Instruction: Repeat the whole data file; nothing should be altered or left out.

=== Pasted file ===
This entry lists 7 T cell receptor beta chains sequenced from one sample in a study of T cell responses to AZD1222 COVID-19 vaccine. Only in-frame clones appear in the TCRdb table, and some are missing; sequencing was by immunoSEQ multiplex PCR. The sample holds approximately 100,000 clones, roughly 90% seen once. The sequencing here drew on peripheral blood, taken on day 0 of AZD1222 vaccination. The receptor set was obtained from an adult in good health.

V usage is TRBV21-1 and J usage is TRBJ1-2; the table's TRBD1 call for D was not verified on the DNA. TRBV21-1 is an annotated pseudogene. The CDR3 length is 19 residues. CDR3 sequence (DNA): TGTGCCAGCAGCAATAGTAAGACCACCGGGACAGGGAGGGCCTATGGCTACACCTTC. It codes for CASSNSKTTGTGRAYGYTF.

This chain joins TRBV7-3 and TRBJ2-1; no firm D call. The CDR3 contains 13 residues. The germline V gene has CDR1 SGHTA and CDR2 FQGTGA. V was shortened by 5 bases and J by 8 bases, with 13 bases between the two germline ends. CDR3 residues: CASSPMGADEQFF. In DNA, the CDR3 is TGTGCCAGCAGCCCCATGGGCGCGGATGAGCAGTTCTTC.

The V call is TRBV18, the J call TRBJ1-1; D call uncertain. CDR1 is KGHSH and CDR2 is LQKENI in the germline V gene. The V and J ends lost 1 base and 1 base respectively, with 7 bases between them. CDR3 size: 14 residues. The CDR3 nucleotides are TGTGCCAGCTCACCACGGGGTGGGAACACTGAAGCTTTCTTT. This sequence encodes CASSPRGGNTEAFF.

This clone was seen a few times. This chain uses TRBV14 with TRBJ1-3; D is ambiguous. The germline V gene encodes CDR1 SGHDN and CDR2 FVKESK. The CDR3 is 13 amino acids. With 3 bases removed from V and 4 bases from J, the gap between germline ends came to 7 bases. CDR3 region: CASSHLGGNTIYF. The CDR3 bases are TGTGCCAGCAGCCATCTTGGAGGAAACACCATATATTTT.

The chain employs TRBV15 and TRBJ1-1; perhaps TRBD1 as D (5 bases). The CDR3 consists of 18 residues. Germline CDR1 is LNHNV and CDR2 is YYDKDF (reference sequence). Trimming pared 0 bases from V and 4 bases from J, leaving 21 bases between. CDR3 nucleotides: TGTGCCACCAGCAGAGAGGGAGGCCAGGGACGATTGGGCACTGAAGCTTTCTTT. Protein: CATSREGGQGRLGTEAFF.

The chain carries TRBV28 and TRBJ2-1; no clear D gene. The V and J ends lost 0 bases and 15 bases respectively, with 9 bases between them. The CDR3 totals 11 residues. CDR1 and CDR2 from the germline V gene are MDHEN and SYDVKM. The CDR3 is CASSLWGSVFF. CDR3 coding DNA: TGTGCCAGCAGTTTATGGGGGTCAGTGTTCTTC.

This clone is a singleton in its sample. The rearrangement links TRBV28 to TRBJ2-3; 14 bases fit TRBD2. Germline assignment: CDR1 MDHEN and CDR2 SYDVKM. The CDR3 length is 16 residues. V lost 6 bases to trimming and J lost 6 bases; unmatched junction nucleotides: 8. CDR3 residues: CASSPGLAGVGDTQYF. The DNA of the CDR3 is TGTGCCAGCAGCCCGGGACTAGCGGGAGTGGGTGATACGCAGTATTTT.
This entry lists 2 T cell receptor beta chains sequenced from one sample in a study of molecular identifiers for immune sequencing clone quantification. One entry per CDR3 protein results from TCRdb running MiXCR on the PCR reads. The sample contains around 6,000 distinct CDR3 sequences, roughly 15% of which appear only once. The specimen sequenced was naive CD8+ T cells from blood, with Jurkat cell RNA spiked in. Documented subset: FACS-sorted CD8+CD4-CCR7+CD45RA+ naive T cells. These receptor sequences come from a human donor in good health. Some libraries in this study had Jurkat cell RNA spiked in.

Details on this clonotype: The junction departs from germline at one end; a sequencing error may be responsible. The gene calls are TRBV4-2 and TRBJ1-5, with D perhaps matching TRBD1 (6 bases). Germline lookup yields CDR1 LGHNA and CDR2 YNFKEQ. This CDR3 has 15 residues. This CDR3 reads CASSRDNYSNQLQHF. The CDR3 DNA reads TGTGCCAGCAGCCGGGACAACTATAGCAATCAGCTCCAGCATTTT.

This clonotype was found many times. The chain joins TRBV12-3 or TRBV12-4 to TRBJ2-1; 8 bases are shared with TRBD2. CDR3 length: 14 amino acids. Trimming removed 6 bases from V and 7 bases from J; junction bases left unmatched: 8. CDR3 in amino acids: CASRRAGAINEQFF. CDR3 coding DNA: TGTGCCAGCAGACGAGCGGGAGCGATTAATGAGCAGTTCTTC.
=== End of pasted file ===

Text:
This entry lists 7 T cell receptor beta chains sequenced from one sample in a study of T cell responses to AZD1222 COVID-19 vaccine. Only in-frame clones appear in the TCRdb table, and some are missing; sequencing was by immunoSEQ multiplex PCR. The sample holds approximately 100,000 clones, roughly 90% seen once. The sequencing here drew on peripheral blood, taken on day 0 of AZD1222 vaccination. The receptor set was obtained from an adult in good health.

V usage is TRBV21-1 and J usage is TRBJ1-2; the table's TRBD1 call for D was not verified on the DNA. TRBV21-1 is an annotated pseudogene. The CDR3 length is 19 residues. CDR3 sequence (DNA): TGTGCCAGCAGCAATAGTAAGACCACCGGGACAGGGAGGGCCTATGGCTACACCTTC. It codes for CASSNSKTTGTGRAYGYTF.

This chain joins TRBV7-3 and TRBJ2-1; no firm D call. The CDR3 contains 13 residues. The germline V gene has CDR1 SGHTA and CDR2 FQGTGA. V was shortened by 5 bases and J by 8 bases, with 13 bases between the two germline ends. CDR3 residues: CASSPMGADEQFF. In DNA, the CDR3 is TGTGCCAGCAGCCCCATGGGCGCGGATGAGCAGTTCTTC.

The V call is TRBV18, the J call TRBJ1-1; D call uncertain. CDR1 is KGHSH and CDR2 is LQKENI in the germline V gene. The V and J ends lost 1 base and 1 base respectively, with 7 bases between them. CDR3 size: 14 residues. The CDR3 nucleotides are TGTGCCAGCTCACCACGGGGTGGGAACACTGAAGCTTTCTTT. This sequence encodes CASSPRGGNTEAFF.

This clone was seen a few times. This chain uses TRBV14 with TRBJ1-3; D is ambiguous. The germline V gene encodes CDR1 SGHDN and CDR2 FVKESK. The CDR3 is 13 amino acids. With 3 bases removed from V and 4 bases from J, the gap between germline ends came to 7 bases. CDR3 region: CASSHLGGNTIYF. The CDR3 bases are TGTGCCAGCAGCCATCTTGGAGGAAACACCATATATTTT.

The chain employs TRBV15 and TRBJ1-1; perhaps TRBD1 as D (5 bases). The CDR3 consists of 18 residues. Germline CDR1 is LNHNV and CDR2 is YYDKDF (reference sequence). Trimming pared 0 bases from V and 4 bases from J, leaving 21 bases between. CDR3 nucleotides: TGTGCCACCAGCAGAGAGGGAGGCCAGGGACGATTGGGCACTGAAGCTTTCTTT. Protein: CATSREGGQGRLGTEAFF.

The chain carries TRBV28 and TRBJ2-1; no clear D gene. The V and J ends lost 0 bases and 15 bases respectively, with 9 bases between them. The CDR3 totals 11 residues. CDR1 and CDR2 from the germline V gene are MDHEN and SYDVKM. The CDR3 is CASSLWGSVFF. CDR3 coding DNA: TGTGCCAGCAGTTTATGGGGGTCAGTGTTCTTC.

This clone is a singleton in its sample. The rearrangement links TRBV28 to TRBJ2-3; 14 bases fit TRBD2. Germline assignment: CDR1 MDHEN and CDR2 SYDVKM. The CDR3 length is 16 residues. V lost 6 bases to trimming and J lost 6 bases; unmatched junction nucleotides: 8. CDR3 residues: CASSPGLAGVGDTQYF. The DNA of the CDR3 is TGTGCCAGCAGCCCGGGACTAGCGGGAGTGGGTGATACGCAGTATTTT.
This entry lists 2 T cell receptor beta chains sequenced from one sample in a study of molecular identifiers for immune sequencing clone quantification. One entry per CDR3 protein results from TCRdb running MiXCR on the PCR reads. The sample contains around 6,000 distinct CDR3 sequences, roughly 15% of which appear only once. The specimen sequenced was naive CD8+ T cells from blood, with Jurkat cell RNA spiked in. Documented subset: FACS-sorted CD8+CD4-CCR7+CD45RA+ naive T cells. These receptor sequences come from a human donor in good health. Some libraries in this study had Jurkat cell RNA spiked in.

Details on this clonotype: The junction departs from germline at one end; a sequencing error may be responsible. The gene calls are TRBV4-2 and TRBJ1-5, with D perhaps matching TRBD1 (6 bases). Germline lookup yields CDR1 LGHNA and CDR2 YNFKEQ. This CDR3 has 15 residues. This CDR3 reads CASSRDNYSNQLQHF. The CDR3 DNA reads TGTGCCAGCAGCCGGGACAACTATAGCAATCAGCTCCAGCATTTT.

This clonotype was found many times. The chain joins TRBV12-3 or TRBV12-4 to TRBJ2-1; 8 bases are shared with TRBD2. CDR3 length: 14 amino acids. Trimming removed 6 bases from V and 7 bases from J; junction bases left unmatched: 8. CDR3 in amino acids: CASRRAGAINEQFF. CDR3 coding DNA: TGTGCCAGCAGACGAGCGGGAGCGATTAATGAGCAGTTCTTC.